SN 205, oil on panel, mid-16th c

Marcellus Coffermans
Early Netherlandish, active from1549, died after 1570

From: "The Pages"

It is known he was a painter in Antwerp who was a member of the Lukasguild in 1549 and 1554; his dated pictures are found from 1561 to 1570. Aside from that, most of the information on Coffermans falls into the “maybe” category.

The Dictionary of Art lumps him in with a number of other “Masters” in the category “Master of the Female Half-lengths.” Altho’ a number of individual candidates were suggested for that title, that name was finally applied to what was apparently a large workshop that specialized in small-scale panels of aristocratic ladies devotional scenes. Some of the painted women are represented with an ointment jar, the attribute of Mary Magdalene. The D-of-A also suggests that Coffermans may have been one of the painters in Patinir’s workshop in Antwerp c 1520.

The “Master” and his workshop also produced replicas of standardized compositions such as the Crucifixion and the Deposition.

Christ has been taken down from the cross; Mary and the other mourners gather beside his lifeless body in lamentation. In Biblical times, a vivid expression of grief was expected. Weeping and wailing, throwing dust upon the head, and ripping clothing were outward forms of mourning. The people of that time would be puzzled by the modern, more sedate forms of expressing our despair.

Mary, holding Christ’s dead body, is surrounded by mourners. Mary Magdalene is on the left in green; she holds her attribute, the jar of ointment. St John wears red; there are four others. The background includes the hill of Golgotha with the other two crosses, still occupied.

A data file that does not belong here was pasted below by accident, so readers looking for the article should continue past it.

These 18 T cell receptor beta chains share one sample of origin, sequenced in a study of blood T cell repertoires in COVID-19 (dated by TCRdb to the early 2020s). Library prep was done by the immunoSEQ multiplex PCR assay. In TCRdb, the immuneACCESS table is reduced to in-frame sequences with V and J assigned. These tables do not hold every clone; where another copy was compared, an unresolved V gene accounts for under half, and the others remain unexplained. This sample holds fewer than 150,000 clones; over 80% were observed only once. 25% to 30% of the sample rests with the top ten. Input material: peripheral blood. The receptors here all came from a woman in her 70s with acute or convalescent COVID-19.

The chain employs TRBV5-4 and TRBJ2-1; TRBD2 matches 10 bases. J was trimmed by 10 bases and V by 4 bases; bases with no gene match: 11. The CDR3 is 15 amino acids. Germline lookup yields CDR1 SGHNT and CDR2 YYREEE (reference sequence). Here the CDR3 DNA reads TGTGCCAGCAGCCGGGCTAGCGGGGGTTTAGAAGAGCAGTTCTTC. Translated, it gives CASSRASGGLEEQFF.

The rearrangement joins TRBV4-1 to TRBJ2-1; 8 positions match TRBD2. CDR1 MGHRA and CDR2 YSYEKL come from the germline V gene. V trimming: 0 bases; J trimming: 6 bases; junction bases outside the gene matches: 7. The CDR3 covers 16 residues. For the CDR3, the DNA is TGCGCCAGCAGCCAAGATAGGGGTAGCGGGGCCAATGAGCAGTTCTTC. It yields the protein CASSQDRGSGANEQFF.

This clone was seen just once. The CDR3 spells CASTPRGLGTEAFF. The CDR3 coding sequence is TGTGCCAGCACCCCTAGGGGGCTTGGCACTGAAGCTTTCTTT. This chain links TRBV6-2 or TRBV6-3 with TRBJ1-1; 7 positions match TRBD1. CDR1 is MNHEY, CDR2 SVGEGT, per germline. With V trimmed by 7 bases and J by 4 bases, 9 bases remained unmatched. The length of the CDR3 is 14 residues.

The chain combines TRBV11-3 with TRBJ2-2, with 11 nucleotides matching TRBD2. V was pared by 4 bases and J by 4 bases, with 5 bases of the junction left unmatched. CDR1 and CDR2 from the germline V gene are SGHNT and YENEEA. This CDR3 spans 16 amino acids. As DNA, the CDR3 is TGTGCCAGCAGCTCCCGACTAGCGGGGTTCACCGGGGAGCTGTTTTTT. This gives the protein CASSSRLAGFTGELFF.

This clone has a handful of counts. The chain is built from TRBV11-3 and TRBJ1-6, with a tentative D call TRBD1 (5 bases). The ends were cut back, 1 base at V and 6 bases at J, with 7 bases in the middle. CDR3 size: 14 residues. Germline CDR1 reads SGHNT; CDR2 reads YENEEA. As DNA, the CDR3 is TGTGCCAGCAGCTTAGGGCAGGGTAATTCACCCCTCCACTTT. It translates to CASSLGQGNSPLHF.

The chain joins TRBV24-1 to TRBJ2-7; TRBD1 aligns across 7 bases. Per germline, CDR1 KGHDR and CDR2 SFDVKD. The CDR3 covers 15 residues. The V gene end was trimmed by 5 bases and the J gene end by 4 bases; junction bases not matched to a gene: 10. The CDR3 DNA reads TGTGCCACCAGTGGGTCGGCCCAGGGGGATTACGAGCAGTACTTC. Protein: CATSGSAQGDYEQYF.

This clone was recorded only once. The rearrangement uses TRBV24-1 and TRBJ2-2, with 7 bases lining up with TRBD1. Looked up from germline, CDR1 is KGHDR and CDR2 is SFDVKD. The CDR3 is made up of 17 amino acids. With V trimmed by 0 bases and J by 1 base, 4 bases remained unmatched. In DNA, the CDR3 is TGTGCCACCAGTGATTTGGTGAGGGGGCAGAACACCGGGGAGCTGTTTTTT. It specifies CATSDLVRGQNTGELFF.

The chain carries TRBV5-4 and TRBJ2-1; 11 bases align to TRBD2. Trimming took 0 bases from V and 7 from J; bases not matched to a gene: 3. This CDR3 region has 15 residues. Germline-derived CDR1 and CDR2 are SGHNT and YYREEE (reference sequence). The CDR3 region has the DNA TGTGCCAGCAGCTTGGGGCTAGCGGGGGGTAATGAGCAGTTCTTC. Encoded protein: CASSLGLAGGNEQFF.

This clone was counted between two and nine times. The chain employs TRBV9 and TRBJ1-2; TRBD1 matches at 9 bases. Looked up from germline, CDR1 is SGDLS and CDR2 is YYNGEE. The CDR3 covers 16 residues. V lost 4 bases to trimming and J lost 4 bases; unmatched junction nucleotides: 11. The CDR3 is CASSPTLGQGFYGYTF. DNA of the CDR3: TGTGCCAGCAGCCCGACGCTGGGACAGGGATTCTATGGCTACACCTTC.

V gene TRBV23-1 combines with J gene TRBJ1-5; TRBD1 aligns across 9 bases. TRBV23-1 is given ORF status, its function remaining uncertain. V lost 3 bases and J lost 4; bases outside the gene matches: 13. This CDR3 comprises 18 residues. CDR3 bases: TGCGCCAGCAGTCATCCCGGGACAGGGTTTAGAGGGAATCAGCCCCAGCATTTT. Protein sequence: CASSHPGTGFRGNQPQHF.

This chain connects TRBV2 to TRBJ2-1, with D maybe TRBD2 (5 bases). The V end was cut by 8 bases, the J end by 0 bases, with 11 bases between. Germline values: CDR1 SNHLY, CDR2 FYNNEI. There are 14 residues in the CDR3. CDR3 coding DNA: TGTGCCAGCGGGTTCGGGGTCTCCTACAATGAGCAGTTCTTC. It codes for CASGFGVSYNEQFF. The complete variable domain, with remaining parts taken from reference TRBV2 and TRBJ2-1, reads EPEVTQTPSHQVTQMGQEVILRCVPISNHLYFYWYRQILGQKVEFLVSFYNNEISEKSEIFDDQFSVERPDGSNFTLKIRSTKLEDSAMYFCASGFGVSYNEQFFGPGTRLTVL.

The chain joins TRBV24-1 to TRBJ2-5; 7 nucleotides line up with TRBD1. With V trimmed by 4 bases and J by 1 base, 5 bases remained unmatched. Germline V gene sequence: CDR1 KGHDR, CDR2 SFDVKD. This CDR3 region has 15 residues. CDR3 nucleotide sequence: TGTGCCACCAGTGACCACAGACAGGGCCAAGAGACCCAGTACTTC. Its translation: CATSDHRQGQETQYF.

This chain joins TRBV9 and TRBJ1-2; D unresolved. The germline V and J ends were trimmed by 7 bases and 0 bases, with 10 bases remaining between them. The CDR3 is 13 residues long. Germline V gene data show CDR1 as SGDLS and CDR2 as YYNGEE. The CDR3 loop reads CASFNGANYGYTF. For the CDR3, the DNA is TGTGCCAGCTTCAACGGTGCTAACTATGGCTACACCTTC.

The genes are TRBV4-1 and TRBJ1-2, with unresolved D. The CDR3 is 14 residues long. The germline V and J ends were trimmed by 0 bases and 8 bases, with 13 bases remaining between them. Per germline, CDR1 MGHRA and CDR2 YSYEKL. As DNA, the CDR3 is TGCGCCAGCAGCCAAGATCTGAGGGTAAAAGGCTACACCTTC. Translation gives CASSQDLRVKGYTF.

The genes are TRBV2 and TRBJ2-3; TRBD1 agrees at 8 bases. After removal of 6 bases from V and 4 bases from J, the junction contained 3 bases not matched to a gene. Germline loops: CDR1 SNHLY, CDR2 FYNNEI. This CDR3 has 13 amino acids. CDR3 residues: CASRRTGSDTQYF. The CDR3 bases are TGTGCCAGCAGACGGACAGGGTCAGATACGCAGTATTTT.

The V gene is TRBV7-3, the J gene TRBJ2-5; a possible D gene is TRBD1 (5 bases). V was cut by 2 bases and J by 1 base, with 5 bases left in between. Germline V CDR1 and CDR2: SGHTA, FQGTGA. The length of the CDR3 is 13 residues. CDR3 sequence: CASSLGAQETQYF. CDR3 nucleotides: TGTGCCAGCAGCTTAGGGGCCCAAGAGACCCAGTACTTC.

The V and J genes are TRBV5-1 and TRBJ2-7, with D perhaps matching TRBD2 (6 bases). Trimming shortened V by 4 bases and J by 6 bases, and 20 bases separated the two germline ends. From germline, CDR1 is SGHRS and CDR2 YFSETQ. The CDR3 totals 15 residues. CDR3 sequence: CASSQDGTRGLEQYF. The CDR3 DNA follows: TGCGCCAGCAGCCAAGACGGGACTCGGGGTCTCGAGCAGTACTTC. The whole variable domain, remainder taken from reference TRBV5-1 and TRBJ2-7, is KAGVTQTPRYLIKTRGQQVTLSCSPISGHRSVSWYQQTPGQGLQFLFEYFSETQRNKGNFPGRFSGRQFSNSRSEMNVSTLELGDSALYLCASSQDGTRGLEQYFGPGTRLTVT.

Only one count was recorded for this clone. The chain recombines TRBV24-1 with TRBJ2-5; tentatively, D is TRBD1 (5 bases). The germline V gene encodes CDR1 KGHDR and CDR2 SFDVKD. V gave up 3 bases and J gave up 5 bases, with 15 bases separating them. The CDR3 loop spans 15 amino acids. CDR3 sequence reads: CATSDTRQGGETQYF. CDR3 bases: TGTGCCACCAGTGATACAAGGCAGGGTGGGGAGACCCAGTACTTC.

Prominent in the foreground is the vanitas skull, emblem of man’s fragility and the finality of death.

The Old Testament has many Hebrew words for mourning, ranging from anger to the more common idea of grief over a death. In those times mourning started the moment a person died. The family would begin the wailing, and neighbors would rush to the bereaved household to join in. If the family could afford them, hired mourners were employed to add their chants. The period for mourning varied. According to one Jewish tradition, mourning was to take place on the third, seventh and fortieth days, and on the anniversary.

To the Jewish people, crucifixion was the most disgusting form of death. It was the Romans most severe form of execution, reserved for slaves and criminals. It involved attaching the victim to the cross with nails through the wrists, and sometimes through the feet. As the victim dangled, blood could no longer circulate; exhaustion set in, and several days later, he died. Occasionally, to hasten death, executioners broke the victim’s legs so he couldn’t support himself. Then the body was left to rot.

Jesus was offered a brew to deaden His senses, but He refused. And in only six hours, He expired. The disciples secured Pilate’s permission for a decent burial so that his body was saved. And according to Christian belief, out of the ugliness and agony of crucifixion, God accomplished the greatest good, the redemption of all sinners. Following the conversion of Emperor Constantine to Christianity the cross became a sacred symbol and the Romans abolished that grisly means of death.